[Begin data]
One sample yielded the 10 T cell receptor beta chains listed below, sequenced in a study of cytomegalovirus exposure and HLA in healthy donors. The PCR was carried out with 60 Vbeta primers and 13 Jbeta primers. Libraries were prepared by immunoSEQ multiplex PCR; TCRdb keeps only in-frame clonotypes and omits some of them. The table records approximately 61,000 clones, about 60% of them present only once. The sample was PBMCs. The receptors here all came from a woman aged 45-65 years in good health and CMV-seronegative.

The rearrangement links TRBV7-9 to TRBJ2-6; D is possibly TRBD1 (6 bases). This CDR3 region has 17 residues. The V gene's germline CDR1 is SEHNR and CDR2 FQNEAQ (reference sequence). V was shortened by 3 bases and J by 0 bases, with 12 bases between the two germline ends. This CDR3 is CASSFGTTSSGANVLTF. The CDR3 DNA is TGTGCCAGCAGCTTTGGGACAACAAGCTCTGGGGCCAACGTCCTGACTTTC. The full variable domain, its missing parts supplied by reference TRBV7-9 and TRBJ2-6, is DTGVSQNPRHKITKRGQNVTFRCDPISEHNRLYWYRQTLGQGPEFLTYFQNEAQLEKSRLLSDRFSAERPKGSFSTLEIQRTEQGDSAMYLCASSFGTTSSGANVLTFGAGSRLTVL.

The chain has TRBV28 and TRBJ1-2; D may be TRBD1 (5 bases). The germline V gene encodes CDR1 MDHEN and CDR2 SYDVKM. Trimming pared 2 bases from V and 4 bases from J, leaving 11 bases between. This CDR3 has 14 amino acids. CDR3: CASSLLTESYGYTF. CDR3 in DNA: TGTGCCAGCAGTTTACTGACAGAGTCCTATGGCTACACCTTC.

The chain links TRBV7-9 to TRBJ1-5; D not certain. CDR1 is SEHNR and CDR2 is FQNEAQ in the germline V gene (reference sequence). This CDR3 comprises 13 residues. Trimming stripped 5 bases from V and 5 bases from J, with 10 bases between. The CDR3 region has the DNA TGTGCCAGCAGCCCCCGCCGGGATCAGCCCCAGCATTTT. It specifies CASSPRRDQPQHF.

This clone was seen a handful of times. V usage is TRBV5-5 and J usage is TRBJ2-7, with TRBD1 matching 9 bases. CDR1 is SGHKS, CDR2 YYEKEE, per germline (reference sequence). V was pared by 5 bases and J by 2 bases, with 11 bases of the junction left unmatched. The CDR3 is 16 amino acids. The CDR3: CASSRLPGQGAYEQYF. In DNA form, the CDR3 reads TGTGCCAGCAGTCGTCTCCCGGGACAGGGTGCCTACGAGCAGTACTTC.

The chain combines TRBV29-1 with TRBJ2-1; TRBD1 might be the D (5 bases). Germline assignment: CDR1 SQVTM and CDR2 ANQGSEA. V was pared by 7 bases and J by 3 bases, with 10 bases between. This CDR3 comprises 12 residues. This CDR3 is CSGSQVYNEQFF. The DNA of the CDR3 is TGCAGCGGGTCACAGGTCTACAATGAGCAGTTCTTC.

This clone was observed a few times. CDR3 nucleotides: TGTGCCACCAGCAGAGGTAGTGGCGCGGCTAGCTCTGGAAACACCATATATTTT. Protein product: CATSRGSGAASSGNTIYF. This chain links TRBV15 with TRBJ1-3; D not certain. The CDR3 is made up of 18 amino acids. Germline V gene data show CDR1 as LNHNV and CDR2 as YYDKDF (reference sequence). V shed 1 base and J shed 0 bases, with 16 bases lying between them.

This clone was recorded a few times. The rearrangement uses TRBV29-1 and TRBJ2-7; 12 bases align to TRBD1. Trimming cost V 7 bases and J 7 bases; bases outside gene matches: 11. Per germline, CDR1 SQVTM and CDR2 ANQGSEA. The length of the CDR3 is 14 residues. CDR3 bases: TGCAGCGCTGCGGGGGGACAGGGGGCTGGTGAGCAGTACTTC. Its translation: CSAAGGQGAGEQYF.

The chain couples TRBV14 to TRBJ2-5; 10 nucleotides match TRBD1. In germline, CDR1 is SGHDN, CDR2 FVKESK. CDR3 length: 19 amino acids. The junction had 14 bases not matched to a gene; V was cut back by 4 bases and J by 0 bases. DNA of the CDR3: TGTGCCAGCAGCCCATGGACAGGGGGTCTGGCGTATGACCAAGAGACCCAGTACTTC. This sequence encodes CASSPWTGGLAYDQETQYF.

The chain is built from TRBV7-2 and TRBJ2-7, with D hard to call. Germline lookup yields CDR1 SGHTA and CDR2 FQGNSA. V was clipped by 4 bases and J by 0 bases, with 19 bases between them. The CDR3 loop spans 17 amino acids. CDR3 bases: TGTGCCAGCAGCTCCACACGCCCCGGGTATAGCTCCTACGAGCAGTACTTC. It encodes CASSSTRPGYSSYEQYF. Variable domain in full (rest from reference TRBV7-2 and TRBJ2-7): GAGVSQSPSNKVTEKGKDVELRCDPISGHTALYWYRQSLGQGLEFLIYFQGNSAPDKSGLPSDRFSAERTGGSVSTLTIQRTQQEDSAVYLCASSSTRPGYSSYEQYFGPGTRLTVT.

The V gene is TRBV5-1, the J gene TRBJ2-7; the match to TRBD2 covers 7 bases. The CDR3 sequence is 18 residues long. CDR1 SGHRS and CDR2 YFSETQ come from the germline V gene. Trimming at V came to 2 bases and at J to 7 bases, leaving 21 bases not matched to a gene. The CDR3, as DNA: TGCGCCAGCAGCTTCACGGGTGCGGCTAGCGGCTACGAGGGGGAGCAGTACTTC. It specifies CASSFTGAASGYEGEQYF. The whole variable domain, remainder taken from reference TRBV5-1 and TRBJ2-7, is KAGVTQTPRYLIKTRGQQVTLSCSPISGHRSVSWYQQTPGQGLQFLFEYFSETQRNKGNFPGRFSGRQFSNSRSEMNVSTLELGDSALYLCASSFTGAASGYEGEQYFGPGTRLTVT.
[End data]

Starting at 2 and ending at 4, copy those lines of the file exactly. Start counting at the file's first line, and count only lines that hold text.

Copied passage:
The rearrangement links TRBV7-9 to TRBJ2-6; D is possibly TRBD1 (6 bases). This CDR3 region has 17 residues. The V gene's germline CDR1 is SEHNR and CDR2 FQNEAQ (reference sequence). V was shortened by 3 bases and J by 0 bases, with 12 bases between the two germline ends. This CDR3 is CASSFGTTSSGANVLTF. The CDR3 DNA is TGTGCCAGCAGCTTTGGGACAACAAGCTCTGGGGCCAACGTCCTGACTTTC. The full variable domain, its missing parts supplied by reference TRBV7-9 and TRBJ2-6, is DTGVSQNPRHKITKRGQNVTFRCDPISEHNRLYWYRQTLGQGPEFLTYFQNEAQLEKSRLLSDRFSAERPKGSFSTLEIQRTEQGDSAMYLCASSFGTTSSGANVLTFGAGSRLTVL.

The chain has TRBV28 and TRBJ1-2; D may be TRBD1 (5 bases). The germline V gene encodes CDR1 MDHEN and CDR2 SYDVKM. Trimming pared 2 bases from V and 4 bases from J, leaving 11 bases between. This CDR3 has 14 amino acids. CDR3: CASSLLTESYGYTF. CDR3 in DNA: TGTGCCAGCAGTTTACTGACAGAGTCCTATGGCTACACCTTC.

The chain links TRBV7-9 to TRBJ1-5; D not certain. CDR1 is SEHNR and CDR2 is FQNEAQ in the germline V gene (reference sequence). This CDR3 comprises 13 residues. Trimming stripped 5 bases from V and 5 bases from J, with 10 bases between. The CDR3 region has the DNA TGTGCCAGCAGCCCCCGCCGGGATCAGCCCCAGCATTTT. It specifies CASSPRRDQPQHF.